We attend to data that support (confirm) our existing beliefs (biases). The phenomenon is so common it has a name: confirmation bias.
I was aware of this process as I read Kerri Greenidge’s important new biography, Black Radical: The Life and Times of William Monroe Trotter. For, in the wake of the murder of George Floyd, I have consistently objected to voices (at least three in print) who find the solution in “the work that needs to be done amongst white people in white communities across the United States.”
My understandings are informed by my experiences on the playground, as a teacher. I have learned to counsel students they can’t control what their friend does, let alone says or thinks. What they can do is tell the friend how they feel and move away if she continues to annoy–and call in the teacher when words or actions break school rules, ie., harassment. In the larger society, too, we all need to speak up, firmly but respectfully, when we feel mistreated. Same in the larger society. Working for fair enforcement of existing laws and the passage of fairer, more effective ones seems a more productive use of time and effort than simply expecting others to change their hearts and minds.
So I felt took note when reading the following passage from the introduction of the book:
Monroe Trotter challenged the lie at the heart of American arguments over racism that persist to this day: that anti-blackness is a feeling rather than a persistent, defining force in the country’s political, social, and economic life; and northern white progressives, innately less “racist” than their counterparts in the conservative South, are the moral arbiters of a more racially just future. As Trotter’s life of activism indicates, only black people can define what racial justice looks like, and they can only do this through constant agitation for the political, economic, and civil rights enshrined in the Constitution during Reconstruction, yet denied through violent resistance, anti-black policies, and general white apathy. [xvi, italics mine]
A careful reader will see that this passage isn’t a slam dunk for my position, as described above. For, another reader of Greenidge might rather find support for her belief in institutional racism. (Trotter was astute and, perhaps, ahead of his time in perceiving it.) A third might feel confirmed in his anti-racist conviction that white liberals are self-deluded and as much a part of the problem as more overt racists. A fourth might focus on Trotter’s example of radical action. (The paragraph is a slam dunk for the relevance of confirmation bias, itself.)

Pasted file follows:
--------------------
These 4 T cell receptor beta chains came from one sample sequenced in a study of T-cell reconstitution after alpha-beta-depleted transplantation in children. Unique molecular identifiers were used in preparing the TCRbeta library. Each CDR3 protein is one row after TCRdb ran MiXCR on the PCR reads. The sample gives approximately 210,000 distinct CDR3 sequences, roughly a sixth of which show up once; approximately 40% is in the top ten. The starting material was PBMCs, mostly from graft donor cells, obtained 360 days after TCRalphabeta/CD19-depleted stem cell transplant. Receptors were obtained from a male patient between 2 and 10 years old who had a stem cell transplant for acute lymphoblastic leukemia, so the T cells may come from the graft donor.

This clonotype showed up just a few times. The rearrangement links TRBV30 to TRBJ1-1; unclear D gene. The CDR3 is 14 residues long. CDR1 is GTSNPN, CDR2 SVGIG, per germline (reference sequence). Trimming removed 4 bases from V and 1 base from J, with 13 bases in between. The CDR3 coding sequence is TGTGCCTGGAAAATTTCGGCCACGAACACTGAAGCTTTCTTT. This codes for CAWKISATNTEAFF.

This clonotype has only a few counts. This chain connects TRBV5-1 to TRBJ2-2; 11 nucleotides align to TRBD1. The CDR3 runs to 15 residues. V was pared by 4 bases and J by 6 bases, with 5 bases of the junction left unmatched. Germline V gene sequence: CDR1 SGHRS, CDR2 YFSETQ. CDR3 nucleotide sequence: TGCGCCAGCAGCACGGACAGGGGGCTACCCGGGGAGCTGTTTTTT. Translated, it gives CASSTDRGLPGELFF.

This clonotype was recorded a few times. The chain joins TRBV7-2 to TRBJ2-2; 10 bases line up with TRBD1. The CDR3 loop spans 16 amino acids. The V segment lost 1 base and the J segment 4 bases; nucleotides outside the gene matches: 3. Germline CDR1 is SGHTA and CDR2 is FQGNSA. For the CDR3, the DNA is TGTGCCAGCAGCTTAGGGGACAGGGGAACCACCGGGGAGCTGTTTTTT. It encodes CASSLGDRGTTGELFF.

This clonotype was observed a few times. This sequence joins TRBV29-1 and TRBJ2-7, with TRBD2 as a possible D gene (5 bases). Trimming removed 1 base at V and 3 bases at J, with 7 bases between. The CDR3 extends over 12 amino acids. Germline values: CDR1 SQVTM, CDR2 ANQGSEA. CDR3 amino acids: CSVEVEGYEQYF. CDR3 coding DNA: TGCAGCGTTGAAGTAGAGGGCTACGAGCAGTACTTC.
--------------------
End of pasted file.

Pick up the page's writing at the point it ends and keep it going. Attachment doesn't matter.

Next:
Greenidge’s title makes clear she sees Trotter as a radical. His contemporaries did, too, black as well as white. Readers of this space know that I have little affinity for radicals or faith in the fruits of revolution. Yet I do for Trotter. Inconsistency? Not necessarily. Nothing that Trotter said or did was either destructive or unwarranted. In Greenidge’s telling, he was relentless but also principled. He was a tribune for the “genteel poor” (Greenidge’s term) even as he habitually sported a suit and tie and preferred Mozart to ragtime. Trotter was a man of integrity.
Confirmation bias notwithstanding, I can hardly turn the following passage (near the end of the book and the tragic end of Trotter’s life) to my purposes, no matter how hard I might try. Pushing to desegregate Boston City Hospital, the “Old Mon” of Boston met with hospital trustee, Carl Dreyfus, a progressive by all accounts who nevertheless thought Trotter’s aims misguided. He blithely explained that “most white people got along well with individual colored people, but they did not get along with masses of colored people generally.” To which Greenidge speculates:
If there was a single moment in Trotter’s life that precipitated his emotional decline, perhaps it was this–a devastating confirmation that whiteness itself supported and maintained institutionalized racism, and perhaps, that only whiteness could eventually destroy it. 
Perhaps, too, Greenidge agrees with the woman who so exercised me last year when she said, “If racism is going to end, it’s because white people end it.” But, again, readers of this space will know I have no difficulty holding contradictions in creative opposition. For, of course, white people’s racial attitudes have to change (and Black people’s, too). The question is what are we going to do about it while we slowly do (and don’t). Trotter’s response was to ignite Negro political consciousness and unite Negro political action. He succeeded in the former; his failure in the latter slowly destroyed him from the inside out. But if William Monroe Trotter is inspirational–and he is–it is because he didn’t let white America either define him or dictate his actions.
That’s my view. But, then again, I’m biased.